Many of the themes in the first day of the conference continued to be mentioned during the second. The difficulty of balancing public demand for materials with the cost of digitizing them came through loud and clear from representatives of the National Records of Scotland. Historian Professor Allan MacInnes gave an intriguing analysis of archival managers in relation to Calvanistic theology. According to Allan, administrators of archives fall into categories of the Church Invisible, the Church Visible and Reprobates. I can’t remember the precise details of the first two (they weren’t very complimentary!), but found myself warming towards his Reprobates: archivists “who believe that research and scholarship are more important than policy and procedure”. The issue of trust between archive managers and users was a strong theme of Allan’s keynote, along with a call for more collaboration between them.

More Canadians appeared in later sessions: Michael Moir of York University examined the ethical issues of access to confidential and sensitive information in personal papers. I liked Michael’s point that use of archival materials can be seen as a return on the investment of the institution in giving them shelf space: the cost of archival storage at York had been estimated at $80 a year for a box. Dr Jean Dryden reported on her research into archivists’ approaches to dealing with copyright restrictions. There’s a lot of caution in the community about putting things online and accidentally infringing copyright, so it was reassuring to hear from Jean that there have been no instances in North America of archives being sued for putting images online: any disputes have been settled amicably. I was interested to hear from Jean about the Smithsonian Archives of American Art’s approach, where entire collections are being digitized on the basis that “access trumps everything”.

François Cartier gave a thorough overview of recent developments at Library and Archives Canada, with a strong call for archivists to be part of the policy-making processes at their institutions. He quoted Carl Sagan: “extraordinary claims require extraordinary evidence” and Christopher Hitchens: “that which can be asserted without evidence, can be dismissed without evidence” as important principles to remember in response to claims made in the name of the modernization agenda at LAC.

Dr Cathryn Spence of the University of Guelph talked about her research on wills of women in the late sixteenth century. She had to pay for printouts of  these (digitized) records in Scotland (and actually ended up asking her parents to get some of them for her as a Christmas present!). Other parts of her research were undertaken in a relatively poorly-funded archives service: Edinburgh City Archives.  Cathryn was full of praise for the staff of this small repository, with whom she built up an excellent and trusting working relationship in a way that is very difficult in the larger, impersonal surroundings of the National Records of Scotland. This echoed Allan MacInnes’s observations made earlier in the day. The worrying part about the situation in the City Archives is the reliance of researchers on the knowledge of one archivist. One thing I’m hoping to achieve by writing blog posts here is to avoid having everything I’ve learnt about Deseronto’s archives leaving the Archives when I do! (Not that I’m planning to, just yet…)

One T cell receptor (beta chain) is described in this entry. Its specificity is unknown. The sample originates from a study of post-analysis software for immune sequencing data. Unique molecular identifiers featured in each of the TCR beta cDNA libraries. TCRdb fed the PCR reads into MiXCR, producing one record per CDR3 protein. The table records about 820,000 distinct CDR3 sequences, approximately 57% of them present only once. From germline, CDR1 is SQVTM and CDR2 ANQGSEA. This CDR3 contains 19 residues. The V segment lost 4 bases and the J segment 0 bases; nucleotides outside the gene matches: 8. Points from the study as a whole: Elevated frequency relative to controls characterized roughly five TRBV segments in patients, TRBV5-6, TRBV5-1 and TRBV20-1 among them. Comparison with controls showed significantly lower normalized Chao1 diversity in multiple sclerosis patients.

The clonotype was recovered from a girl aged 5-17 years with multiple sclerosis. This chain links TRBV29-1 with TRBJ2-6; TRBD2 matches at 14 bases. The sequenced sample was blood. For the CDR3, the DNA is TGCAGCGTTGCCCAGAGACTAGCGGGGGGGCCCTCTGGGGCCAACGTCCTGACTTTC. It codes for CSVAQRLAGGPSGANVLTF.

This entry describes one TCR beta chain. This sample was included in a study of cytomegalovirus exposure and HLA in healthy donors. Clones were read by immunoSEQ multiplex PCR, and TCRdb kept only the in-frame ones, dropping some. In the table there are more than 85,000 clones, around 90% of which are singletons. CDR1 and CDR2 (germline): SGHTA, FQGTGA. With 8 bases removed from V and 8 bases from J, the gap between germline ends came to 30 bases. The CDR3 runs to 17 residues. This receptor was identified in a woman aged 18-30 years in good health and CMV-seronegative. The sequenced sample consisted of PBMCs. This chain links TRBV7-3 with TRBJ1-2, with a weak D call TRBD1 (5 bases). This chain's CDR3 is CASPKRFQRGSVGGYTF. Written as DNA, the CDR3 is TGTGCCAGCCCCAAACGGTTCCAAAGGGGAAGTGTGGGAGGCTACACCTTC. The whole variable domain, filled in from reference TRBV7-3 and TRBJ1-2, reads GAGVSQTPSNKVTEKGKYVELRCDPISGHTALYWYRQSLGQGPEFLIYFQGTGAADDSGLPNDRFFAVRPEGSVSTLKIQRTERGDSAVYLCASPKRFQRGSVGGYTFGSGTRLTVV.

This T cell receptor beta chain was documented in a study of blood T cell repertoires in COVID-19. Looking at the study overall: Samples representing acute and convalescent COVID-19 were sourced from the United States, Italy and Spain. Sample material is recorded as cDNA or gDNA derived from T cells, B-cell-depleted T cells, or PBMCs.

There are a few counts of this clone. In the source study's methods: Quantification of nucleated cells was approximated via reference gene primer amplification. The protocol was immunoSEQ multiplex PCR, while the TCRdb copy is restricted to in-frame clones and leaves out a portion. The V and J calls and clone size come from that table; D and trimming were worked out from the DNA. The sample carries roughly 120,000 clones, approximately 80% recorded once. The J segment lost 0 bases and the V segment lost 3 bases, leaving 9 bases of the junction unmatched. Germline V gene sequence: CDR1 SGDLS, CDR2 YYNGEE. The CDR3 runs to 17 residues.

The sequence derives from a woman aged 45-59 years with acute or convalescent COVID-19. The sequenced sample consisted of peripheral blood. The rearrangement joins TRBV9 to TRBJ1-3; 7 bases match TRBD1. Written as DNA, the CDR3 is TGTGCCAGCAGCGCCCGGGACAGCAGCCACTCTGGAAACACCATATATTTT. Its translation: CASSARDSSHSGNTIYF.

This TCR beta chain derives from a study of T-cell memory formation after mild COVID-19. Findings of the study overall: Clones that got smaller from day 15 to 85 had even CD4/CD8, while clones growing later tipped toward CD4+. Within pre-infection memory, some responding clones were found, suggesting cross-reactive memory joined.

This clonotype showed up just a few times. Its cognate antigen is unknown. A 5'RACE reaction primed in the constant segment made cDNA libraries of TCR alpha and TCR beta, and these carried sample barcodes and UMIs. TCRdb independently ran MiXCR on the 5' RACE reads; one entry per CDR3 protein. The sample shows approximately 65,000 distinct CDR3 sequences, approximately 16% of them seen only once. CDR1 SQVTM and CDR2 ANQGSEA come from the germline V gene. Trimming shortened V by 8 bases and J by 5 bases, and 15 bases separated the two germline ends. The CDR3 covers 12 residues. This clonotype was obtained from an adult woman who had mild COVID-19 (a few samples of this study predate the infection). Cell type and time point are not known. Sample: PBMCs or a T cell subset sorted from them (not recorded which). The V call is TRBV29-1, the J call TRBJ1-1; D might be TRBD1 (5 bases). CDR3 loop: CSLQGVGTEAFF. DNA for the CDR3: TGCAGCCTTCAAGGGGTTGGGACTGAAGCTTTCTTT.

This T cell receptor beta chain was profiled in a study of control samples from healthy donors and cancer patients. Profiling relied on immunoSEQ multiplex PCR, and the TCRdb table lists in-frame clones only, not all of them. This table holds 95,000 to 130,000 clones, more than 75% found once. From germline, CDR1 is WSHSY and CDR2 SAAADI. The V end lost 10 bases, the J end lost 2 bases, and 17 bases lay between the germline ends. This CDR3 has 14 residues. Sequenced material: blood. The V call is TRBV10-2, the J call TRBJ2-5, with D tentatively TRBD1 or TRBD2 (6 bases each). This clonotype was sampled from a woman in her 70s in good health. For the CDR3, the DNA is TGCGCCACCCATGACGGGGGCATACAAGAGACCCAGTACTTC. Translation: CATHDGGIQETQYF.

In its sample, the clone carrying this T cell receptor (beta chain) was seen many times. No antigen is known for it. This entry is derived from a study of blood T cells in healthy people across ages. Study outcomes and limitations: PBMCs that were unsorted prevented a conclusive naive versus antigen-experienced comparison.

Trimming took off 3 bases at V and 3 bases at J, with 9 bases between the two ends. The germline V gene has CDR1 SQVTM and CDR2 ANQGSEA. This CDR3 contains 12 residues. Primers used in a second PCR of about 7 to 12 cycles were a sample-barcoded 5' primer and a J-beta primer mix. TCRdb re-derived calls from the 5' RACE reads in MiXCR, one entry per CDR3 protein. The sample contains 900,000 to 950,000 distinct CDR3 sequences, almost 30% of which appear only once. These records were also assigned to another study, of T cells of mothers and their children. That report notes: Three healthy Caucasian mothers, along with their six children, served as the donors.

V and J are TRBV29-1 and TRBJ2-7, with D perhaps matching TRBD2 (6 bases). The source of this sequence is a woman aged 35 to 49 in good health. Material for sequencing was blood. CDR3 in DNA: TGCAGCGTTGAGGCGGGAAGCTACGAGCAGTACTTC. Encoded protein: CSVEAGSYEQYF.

Dr Vivienne Dunstan gave us a valuable insight into the problems faced by researchers who are wheelchair users. She described herself as “a big fan of online catalogues”, the more detailed the better (continuing another of the previous day’s themes). It was pleasing to hear that Vivienne found many archive services were willing to be flexible in giving her access to materials above what might have been usually offered. This was something else Allan MacInnes had called for: flexibility over standard procedures, where that is appropriate.

All in all, the conference was extremely interesting. Calls for archival policies based on evidence, on collaboration and on user needs were the main themes of the two days. And judging from the users who spoke, detailed catalogues; online resources which are explorable in a range of ways; mutual respect between staff and users; and adaptable procedures were top of their list of requirements. Thanks to colleagues at the University of Dundee’s Centre for Archive and Information Studies for organizing a fascinating event!

There’s further coverage of the conference over at British GENES and Viv’s Academic Blog.

*Postscript: Chris didn’t actually say ‘item-level’ – he was talking about cataloguing in general. My apologies!

One of the most prominent Mohawks associated with Deseronto was Dr Oronhyatekha (1841-1907), originally from the Six Nations Reserve near Brantford. He studied at the University of Oxford for a while and trained to become a doctor at the University of Toronto in 1867. He became involved in the Independent Order of Foresters and successfully transformed the finances of the organization. Oronhyatekha married Ellen Hill, a Mohawk from Tyendinaga Reserve. They had a house in Tyendinaga and the doctor also built properties on Foresters’ Island, which is situated in the Bay of Quinte, opposite Deseronto. These included ‘The Wigwam’, his elaborate summer residence; a hotel, and pleasure grounds. The postcard below shows the orphanage on the Island which Oronhyatekha constructed for the Foresters’ Order, and which operated from 1906 to 1907.

Imperial Order of Foresters' orphanage

Imperial Order of Foresters’ orphanage

[Postcard loaned for scanning by R.N. Goodfellow]

Oronhyatekha’s fame overshadows history’s awareness of his Mohawk colleague, Kenwendeshon, who was born in Tyendinaga on April 8th, 1855,  the son of Cornelius Maracle and Nancy Hill (a great-granddaughter of Deserontoyon). We have recently been in contact with a descendant of Kenwendeshon, who has been gathering information about his ancestor from a variety of sources, including the Kanhiote Library and the Legacy Center of Drexel University College of Medicine. He has kindly agreed to let us share the information he has obtained, to allow us cast some more light on this man, the first of the Mohawks of the Bay of Quinte to graduate from a university.